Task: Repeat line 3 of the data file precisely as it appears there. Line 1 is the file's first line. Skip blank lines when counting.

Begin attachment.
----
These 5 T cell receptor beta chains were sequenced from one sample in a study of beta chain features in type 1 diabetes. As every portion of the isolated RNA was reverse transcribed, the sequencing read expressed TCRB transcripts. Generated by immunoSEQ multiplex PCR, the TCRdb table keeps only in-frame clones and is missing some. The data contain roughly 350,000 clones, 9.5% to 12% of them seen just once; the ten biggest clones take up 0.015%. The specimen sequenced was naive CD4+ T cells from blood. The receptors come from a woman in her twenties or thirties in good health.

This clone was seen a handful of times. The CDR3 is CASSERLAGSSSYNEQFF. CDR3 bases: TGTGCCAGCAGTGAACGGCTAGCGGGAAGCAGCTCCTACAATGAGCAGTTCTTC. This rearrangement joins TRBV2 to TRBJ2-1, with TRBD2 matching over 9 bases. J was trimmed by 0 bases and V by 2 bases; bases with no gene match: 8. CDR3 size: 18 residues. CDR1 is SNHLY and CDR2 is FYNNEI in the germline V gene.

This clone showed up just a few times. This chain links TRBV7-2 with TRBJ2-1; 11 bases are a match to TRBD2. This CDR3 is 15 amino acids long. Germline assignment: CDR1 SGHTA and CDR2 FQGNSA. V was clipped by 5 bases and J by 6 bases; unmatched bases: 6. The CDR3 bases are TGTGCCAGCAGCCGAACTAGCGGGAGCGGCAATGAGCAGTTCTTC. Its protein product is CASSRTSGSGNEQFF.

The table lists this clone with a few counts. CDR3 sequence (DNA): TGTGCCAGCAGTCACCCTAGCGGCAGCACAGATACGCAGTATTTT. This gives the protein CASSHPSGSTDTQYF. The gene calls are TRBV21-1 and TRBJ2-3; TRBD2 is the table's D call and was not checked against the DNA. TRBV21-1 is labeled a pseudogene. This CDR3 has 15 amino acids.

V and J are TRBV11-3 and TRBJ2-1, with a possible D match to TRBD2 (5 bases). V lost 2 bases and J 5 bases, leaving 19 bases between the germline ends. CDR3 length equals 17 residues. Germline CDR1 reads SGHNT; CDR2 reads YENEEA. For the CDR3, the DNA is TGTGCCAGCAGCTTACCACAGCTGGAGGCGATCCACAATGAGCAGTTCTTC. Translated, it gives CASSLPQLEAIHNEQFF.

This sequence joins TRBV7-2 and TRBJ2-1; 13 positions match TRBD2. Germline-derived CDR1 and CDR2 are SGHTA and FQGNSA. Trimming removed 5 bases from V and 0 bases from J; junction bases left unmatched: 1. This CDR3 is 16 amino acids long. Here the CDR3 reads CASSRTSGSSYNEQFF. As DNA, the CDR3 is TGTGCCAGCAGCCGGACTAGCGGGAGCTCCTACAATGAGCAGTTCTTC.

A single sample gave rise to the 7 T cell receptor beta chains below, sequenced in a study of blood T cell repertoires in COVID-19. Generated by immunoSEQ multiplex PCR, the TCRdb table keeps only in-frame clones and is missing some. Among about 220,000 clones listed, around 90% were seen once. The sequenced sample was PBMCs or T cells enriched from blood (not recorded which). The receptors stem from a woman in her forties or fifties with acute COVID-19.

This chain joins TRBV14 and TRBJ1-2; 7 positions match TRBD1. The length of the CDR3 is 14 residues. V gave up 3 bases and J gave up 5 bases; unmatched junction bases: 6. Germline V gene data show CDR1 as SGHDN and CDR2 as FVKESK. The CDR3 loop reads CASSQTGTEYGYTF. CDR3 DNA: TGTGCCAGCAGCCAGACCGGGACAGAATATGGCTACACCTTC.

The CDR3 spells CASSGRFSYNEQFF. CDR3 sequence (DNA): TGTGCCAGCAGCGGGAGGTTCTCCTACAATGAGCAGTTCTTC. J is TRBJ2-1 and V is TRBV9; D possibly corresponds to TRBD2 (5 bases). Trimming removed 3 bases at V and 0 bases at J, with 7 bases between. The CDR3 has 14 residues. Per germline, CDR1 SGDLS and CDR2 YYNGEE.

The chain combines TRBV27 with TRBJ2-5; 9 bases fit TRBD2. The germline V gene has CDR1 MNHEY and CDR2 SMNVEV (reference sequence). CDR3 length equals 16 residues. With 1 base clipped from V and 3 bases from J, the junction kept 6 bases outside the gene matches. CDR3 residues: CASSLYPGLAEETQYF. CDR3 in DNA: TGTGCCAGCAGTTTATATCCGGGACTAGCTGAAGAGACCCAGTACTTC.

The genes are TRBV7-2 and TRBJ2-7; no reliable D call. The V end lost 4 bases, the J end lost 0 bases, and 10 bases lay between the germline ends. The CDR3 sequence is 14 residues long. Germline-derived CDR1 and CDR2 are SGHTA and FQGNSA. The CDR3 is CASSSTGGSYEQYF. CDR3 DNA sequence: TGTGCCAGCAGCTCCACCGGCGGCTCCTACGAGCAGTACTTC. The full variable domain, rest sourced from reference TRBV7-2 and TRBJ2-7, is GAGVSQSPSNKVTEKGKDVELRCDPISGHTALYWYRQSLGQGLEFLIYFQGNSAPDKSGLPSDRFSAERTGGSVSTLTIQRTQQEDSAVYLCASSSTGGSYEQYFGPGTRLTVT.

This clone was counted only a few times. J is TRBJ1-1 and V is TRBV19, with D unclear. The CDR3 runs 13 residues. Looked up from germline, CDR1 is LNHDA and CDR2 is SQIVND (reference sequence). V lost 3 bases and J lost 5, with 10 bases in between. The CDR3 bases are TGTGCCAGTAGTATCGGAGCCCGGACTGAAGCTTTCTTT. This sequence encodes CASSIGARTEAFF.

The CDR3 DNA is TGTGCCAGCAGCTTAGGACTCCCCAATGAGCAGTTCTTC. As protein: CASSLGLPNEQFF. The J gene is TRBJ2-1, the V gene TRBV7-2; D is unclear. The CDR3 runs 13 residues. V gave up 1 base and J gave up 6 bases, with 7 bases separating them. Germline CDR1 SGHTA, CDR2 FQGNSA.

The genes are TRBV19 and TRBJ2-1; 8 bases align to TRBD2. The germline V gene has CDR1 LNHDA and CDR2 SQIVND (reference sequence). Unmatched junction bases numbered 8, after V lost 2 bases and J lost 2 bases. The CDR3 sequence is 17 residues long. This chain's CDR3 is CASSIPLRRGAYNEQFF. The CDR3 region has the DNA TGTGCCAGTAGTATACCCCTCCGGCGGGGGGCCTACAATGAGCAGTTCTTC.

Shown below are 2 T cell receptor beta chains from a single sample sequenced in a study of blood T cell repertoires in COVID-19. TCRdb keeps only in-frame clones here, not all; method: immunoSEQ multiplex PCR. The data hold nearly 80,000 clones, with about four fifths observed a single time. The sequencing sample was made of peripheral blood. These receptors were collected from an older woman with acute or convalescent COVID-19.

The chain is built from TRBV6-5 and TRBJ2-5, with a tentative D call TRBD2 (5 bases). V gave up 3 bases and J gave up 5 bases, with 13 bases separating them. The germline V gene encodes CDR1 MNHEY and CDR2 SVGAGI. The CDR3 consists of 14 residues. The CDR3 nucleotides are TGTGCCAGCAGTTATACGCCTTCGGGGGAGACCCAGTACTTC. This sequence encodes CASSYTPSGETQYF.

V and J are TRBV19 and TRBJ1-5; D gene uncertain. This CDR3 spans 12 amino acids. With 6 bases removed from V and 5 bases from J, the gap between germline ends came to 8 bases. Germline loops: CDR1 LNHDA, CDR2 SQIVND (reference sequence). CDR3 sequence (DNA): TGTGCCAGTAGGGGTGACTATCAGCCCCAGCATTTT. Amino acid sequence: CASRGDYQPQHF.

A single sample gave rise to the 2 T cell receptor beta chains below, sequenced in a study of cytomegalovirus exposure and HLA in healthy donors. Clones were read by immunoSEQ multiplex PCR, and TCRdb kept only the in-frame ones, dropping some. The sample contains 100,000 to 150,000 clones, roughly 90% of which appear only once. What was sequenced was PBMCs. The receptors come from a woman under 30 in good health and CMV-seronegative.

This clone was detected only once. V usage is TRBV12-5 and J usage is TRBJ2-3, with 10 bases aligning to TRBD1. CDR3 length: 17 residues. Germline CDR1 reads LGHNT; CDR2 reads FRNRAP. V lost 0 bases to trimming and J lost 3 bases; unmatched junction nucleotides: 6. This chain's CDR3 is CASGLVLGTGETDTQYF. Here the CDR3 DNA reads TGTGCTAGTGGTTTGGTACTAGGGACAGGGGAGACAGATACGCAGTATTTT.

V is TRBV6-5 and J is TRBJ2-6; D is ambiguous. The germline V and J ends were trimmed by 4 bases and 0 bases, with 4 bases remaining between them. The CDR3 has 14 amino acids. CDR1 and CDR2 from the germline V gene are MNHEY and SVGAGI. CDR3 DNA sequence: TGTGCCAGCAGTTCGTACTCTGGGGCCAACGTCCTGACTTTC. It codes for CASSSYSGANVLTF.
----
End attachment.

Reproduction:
This clone showed up just a few times. This chain links TRBV7-2 with TRBJ2-1; 11 bases are a match to TRBD2. This CDR3 is 15 amino acids long. Germline assignment: CDR1 SGHTA and CDR2 FQGNSA. V was clipped by 5 bases and J by 6 bases; unmatched bases: 6. The CDR3 bases are TGTGCCAGCAGCCGAACTAGCGGGAGCGGCAATGAGCAGTTCTTC. Its protein product is CASSRTSGSGNEQFF.